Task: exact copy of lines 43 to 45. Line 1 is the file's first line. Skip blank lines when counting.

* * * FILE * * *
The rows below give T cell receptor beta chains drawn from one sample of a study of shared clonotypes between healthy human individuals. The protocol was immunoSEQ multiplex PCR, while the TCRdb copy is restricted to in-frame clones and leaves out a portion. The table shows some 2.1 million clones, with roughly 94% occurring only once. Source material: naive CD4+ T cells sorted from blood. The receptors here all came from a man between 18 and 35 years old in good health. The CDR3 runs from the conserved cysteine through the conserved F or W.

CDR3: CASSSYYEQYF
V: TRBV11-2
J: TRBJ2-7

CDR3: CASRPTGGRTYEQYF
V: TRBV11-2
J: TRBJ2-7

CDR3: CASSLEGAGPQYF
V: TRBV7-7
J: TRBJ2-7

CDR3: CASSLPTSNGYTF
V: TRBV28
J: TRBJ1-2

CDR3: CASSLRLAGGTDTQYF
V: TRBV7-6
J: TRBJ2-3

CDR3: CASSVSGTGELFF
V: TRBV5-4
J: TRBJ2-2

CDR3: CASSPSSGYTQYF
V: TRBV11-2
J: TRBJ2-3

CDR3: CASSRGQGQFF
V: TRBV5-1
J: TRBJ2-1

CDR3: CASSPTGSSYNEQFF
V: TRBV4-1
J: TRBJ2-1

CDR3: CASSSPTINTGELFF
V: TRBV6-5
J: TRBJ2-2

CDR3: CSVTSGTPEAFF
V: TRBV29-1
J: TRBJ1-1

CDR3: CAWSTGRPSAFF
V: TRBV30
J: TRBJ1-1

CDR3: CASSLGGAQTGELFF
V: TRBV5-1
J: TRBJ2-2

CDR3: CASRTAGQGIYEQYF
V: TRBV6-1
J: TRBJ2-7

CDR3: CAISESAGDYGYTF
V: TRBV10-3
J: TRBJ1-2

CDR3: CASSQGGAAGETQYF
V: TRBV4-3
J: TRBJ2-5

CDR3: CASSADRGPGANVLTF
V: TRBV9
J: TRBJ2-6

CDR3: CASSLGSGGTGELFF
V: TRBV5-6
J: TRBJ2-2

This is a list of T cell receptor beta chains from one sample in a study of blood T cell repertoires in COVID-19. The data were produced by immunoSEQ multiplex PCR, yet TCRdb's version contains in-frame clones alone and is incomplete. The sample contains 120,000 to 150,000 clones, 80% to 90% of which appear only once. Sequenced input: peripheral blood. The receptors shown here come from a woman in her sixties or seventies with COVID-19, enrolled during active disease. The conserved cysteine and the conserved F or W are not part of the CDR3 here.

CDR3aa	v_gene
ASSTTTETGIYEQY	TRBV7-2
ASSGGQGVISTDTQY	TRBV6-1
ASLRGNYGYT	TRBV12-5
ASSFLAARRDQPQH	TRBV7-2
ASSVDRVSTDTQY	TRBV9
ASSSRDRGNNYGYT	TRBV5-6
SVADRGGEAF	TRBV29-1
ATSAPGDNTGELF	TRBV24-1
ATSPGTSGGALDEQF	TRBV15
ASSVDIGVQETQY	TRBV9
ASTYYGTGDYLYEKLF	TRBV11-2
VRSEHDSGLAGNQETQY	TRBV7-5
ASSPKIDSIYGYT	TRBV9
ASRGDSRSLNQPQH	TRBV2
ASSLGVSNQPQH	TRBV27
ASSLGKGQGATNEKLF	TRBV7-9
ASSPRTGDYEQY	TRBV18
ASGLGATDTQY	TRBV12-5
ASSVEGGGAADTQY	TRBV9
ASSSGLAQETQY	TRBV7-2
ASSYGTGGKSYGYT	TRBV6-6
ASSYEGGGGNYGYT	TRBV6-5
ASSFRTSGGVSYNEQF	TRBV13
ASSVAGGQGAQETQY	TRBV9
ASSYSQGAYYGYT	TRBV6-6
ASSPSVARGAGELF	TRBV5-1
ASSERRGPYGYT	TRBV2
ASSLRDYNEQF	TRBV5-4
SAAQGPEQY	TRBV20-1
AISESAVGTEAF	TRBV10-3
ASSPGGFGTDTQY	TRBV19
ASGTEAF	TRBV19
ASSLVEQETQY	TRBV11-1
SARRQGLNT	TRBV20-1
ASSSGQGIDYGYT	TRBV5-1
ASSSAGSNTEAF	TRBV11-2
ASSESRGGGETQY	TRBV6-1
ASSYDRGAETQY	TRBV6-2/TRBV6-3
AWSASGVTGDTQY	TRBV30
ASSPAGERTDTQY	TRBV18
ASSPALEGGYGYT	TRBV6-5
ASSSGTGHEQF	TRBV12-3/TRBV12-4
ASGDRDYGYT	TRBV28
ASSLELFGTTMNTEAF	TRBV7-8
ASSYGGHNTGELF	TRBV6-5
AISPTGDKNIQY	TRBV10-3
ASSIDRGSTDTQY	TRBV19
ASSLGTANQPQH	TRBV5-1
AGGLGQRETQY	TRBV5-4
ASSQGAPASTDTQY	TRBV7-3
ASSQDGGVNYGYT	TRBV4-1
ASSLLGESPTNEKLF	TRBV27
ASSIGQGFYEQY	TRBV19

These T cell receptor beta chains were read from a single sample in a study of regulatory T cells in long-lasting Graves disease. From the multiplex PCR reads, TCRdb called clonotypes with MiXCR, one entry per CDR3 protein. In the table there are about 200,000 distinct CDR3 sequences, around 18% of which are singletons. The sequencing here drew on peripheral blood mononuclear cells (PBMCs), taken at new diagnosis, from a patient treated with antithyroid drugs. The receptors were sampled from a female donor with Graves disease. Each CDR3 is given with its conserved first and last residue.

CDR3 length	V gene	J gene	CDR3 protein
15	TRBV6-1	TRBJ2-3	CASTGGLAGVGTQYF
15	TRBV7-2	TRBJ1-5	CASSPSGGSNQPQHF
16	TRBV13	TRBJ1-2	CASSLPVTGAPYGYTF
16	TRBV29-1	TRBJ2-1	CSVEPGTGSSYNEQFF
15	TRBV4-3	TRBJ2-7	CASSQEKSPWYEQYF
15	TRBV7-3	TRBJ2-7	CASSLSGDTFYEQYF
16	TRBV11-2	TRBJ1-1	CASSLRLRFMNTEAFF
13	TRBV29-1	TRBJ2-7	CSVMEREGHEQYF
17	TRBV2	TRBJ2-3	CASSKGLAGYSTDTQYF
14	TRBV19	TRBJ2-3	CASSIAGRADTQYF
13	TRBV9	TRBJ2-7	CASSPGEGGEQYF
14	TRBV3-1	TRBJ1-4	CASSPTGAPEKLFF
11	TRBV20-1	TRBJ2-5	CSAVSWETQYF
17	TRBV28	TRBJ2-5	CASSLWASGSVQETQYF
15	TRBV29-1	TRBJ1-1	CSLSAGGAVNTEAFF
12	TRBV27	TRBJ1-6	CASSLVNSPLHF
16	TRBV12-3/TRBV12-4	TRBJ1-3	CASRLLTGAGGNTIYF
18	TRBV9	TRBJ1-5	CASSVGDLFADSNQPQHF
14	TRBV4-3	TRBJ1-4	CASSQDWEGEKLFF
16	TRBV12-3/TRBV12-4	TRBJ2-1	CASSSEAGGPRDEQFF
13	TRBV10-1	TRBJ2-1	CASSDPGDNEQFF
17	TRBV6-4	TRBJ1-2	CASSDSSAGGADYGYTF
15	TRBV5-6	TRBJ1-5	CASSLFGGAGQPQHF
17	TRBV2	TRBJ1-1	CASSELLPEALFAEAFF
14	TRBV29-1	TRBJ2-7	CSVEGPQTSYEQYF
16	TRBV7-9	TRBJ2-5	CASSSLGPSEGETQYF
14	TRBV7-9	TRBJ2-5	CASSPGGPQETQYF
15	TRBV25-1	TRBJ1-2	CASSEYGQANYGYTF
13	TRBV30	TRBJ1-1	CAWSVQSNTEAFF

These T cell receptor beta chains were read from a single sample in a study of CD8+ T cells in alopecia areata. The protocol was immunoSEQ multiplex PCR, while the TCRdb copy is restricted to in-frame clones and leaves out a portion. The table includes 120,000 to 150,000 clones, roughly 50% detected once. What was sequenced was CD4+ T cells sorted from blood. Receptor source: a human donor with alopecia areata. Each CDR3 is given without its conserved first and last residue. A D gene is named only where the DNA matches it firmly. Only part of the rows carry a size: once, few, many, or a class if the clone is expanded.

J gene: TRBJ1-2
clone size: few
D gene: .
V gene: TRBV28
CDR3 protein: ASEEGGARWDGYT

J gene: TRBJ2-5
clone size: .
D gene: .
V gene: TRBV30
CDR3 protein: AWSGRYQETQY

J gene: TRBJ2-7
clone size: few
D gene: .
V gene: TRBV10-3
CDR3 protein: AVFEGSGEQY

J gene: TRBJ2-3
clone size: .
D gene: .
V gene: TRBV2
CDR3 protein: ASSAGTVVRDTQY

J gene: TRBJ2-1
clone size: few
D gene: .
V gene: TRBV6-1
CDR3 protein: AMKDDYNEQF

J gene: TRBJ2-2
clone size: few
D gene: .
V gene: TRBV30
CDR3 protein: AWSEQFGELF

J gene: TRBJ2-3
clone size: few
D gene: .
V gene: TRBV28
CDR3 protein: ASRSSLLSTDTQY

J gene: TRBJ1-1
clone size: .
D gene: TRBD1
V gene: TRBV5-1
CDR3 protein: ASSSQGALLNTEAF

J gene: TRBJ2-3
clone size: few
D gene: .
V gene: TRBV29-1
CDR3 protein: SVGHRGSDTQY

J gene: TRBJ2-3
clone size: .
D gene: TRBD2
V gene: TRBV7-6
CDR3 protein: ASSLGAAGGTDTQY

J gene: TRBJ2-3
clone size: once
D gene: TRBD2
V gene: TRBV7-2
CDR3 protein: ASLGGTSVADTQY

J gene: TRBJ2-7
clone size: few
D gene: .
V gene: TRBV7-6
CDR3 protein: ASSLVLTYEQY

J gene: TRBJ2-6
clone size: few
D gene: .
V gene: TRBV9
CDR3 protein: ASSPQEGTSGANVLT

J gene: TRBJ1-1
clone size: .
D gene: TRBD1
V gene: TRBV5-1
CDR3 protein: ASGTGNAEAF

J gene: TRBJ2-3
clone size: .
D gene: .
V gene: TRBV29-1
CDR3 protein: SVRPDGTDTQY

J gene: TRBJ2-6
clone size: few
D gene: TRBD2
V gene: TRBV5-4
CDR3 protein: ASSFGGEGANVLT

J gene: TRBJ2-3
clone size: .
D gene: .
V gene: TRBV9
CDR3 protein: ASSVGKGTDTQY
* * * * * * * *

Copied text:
J: TRBJ2-7

CDR3: CAISESAGDYGYTF
V: TRBV10-3